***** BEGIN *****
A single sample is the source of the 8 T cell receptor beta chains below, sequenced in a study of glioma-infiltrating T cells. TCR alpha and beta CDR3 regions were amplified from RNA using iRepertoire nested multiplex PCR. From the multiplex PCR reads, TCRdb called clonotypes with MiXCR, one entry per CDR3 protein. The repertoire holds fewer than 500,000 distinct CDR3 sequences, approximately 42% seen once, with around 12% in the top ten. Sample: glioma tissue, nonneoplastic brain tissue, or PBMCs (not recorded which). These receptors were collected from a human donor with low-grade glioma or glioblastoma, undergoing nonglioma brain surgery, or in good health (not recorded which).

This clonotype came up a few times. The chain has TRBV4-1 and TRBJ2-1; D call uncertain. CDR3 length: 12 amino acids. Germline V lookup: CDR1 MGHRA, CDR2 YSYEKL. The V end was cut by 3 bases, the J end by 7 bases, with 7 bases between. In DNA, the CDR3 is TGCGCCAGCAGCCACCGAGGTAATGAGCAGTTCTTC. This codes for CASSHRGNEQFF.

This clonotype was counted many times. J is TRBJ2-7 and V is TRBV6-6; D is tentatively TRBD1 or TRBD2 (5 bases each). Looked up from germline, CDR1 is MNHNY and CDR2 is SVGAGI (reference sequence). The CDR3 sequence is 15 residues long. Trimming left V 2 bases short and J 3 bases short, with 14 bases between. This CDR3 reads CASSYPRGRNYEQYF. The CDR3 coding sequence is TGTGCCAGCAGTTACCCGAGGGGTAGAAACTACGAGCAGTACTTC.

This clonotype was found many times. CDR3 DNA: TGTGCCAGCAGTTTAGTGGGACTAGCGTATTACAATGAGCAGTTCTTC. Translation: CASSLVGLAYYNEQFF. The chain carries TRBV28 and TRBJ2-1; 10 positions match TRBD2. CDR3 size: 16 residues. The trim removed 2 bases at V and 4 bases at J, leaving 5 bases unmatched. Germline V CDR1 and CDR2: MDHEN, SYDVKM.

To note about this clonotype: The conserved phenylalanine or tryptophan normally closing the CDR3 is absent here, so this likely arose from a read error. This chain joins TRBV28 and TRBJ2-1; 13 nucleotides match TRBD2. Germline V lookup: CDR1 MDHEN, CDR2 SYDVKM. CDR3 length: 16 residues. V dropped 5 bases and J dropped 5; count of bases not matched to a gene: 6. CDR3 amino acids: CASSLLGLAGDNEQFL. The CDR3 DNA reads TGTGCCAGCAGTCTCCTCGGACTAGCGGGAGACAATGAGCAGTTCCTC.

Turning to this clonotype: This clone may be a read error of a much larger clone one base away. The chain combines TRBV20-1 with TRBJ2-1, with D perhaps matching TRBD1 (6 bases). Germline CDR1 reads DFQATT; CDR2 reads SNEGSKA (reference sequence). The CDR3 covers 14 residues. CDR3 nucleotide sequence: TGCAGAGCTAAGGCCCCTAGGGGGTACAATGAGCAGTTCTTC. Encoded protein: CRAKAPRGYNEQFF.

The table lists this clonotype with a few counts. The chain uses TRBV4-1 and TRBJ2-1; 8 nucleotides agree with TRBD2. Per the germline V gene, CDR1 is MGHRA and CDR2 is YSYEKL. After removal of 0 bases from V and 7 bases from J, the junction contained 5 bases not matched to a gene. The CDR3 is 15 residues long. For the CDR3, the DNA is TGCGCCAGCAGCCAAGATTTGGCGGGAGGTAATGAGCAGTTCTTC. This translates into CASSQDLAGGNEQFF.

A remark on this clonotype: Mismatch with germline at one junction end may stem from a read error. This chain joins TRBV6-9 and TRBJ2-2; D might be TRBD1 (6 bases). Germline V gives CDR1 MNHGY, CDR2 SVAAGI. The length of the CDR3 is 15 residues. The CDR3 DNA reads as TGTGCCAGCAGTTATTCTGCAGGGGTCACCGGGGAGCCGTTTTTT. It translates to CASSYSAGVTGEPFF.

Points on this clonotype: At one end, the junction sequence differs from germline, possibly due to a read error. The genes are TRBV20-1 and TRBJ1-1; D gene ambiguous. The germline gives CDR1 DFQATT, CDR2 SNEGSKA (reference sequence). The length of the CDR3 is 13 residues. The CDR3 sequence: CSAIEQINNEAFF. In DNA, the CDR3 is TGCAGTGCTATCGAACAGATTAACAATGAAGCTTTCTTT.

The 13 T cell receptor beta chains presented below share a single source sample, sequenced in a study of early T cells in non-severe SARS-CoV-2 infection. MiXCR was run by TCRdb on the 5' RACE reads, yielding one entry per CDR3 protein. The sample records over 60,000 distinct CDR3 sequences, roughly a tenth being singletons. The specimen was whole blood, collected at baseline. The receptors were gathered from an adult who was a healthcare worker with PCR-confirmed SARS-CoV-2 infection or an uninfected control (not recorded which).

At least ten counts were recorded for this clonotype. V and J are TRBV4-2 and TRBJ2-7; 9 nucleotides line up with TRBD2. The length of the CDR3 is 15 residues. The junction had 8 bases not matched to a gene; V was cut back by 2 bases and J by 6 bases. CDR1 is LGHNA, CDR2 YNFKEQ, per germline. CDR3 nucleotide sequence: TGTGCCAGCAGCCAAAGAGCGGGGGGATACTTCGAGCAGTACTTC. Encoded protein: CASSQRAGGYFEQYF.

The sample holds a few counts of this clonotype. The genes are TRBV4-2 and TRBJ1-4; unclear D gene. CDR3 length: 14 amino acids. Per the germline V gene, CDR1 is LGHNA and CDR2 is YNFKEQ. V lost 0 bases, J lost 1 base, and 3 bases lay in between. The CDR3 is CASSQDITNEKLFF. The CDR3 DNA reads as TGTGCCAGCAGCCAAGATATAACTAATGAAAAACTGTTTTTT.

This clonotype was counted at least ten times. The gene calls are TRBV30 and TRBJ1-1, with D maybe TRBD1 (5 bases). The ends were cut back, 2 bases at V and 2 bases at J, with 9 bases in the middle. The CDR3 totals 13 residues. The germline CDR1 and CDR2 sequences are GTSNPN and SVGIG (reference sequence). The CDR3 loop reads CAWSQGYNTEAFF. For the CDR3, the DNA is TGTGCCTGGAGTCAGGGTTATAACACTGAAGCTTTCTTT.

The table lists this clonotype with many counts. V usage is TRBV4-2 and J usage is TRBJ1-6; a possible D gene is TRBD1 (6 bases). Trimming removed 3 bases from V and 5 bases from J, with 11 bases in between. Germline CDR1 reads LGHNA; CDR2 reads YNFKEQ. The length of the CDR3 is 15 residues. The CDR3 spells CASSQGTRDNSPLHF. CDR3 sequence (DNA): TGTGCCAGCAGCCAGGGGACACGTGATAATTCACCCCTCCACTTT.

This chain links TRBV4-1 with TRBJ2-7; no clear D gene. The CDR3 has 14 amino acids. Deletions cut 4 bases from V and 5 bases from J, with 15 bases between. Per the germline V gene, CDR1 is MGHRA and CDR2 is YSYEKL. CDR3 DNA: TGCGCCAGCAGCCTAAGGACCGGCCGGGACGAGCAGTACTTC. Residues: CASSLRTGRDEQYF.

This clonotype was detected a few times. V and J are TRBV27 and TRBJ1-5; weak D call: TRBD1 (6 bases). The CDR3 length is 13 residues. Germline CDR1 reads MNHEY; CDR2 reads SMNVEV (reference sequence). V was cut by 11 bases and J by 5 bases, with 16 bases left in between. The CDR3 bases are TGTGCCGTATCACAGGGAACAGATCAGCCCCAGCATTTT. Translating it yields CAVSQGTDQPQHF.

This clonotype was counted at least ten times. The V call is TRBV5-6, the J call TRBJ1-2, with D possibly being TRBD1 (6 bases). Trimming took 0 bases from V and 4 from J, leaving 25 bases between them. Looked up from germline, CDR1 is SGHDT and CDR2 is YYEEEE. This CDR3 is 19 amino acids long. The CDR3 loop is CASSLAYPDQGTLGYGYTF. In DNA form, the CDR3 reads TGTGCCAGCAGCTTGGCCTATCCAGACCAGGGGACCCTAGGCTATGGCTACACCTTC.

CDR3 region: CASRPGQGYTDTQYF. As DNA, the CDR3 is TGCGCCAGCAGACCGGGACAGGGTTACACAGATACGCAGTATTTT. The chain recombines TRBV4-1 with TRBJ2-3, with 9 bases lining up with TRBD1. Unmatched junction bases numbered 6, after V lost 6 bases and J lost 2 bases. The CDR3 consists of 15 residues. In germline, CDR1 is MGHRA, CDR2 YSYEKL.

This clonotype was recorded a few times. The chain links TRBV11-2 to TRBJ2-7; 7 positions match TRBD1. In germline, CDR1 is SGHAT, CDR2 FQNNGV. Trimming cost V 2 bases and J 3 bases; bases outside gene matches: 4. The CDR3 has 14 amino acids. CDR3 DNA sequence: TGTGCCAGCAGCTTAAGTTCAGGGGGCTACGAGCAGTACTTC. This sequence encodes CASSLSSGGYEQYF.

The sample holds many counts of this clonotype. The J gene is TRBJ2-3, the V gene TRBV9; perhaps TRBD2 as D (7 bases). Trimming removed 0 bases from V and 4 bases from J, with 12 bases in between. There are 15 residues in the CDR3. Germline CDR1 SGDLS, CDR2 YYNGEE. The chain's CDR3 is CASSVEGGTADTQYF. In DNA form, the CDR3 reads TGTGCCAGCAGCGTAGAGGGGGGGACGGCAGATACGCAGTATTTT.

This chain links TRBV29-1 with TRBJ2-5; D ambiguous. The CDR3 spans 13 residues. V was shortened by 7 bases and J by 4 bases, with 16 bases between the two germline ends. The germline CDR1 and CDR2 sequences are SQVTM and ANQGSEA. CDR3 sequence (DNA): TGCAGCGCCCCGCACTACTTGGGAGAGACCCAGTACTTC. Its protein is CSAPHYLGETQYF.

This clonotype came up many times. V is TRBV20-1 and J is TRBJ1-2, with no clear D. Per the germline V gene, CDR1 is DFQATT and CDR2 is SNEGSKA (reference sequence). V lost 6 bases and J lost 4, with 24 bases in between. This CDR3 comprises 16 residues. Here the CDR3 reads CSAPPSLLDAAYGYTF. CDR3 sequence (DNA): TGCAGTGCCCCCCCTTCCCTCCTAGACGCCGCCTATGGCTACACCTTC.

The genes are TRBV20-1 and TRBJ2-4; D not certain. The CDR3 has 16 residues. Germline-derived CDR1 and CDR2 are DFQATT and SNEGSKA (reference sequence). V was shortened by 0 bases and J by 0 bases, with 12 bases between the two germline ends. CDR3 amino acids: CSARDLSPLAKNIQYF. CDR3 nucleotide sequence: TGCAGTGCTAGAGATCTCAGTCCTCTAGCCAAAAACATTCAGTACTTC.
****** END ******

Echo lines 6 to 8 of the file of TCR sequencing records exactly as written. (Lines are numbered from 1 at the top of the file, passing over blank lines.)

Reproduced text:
Turning to this clonotype: This clone may be a read error of a much larger clone one base away. The chain combines TRBV20-1 with TRBJ2-1, with D perhaps matching TRBD1 (6 bases). Germline CDR1 reads DFQATT; CDR2 reads SNEGSKA (reference sequence). The CDR3 covers 14 residues. CDR3 nucleotide sequence: TGCAGAGCTAAGGCCCCTAGGGGGTACAATGAGCAGTTCTTC. Encoded protein: CRAKAPRGYNEQFF.

The table lists this clonotype with a few counts. The chain uses TRBV4-1 and TRBJ2-1; 8 nucleotides agree with TRBD2. Per the germline V gene, CDR1 is MGHRA and CDR2 is YSYEKL. After removal of 0 bases from V and 7 bases from J, the junction contained 5 bases not matched to a gene. The CDR3 is 15 residues long. For the CDR3, the DNA is TGCGCCAGCAGCCAAGATTTGGCGGGAGGTAATGAGCAGTTCTTC. This translates into CASSQDLAGGNEQFF.

A remark on this clonotype: Mismatch with germline at one junction end may stem from a read error. This chain joins TRBV6-9 and TRBJ2-2; D might be TRBD1 (6 bases). Germline V gives CDR1 MNHGY, CDR2 SVAAGI. The length of the CDR3 is 15 residues. The CDR3 DNA reads as TGTGCCAGCAGTTATTCTGCAGGGGTCACCGGGGAGCCGTTTTTT. It translates to CASSYSAGVTGEPFF.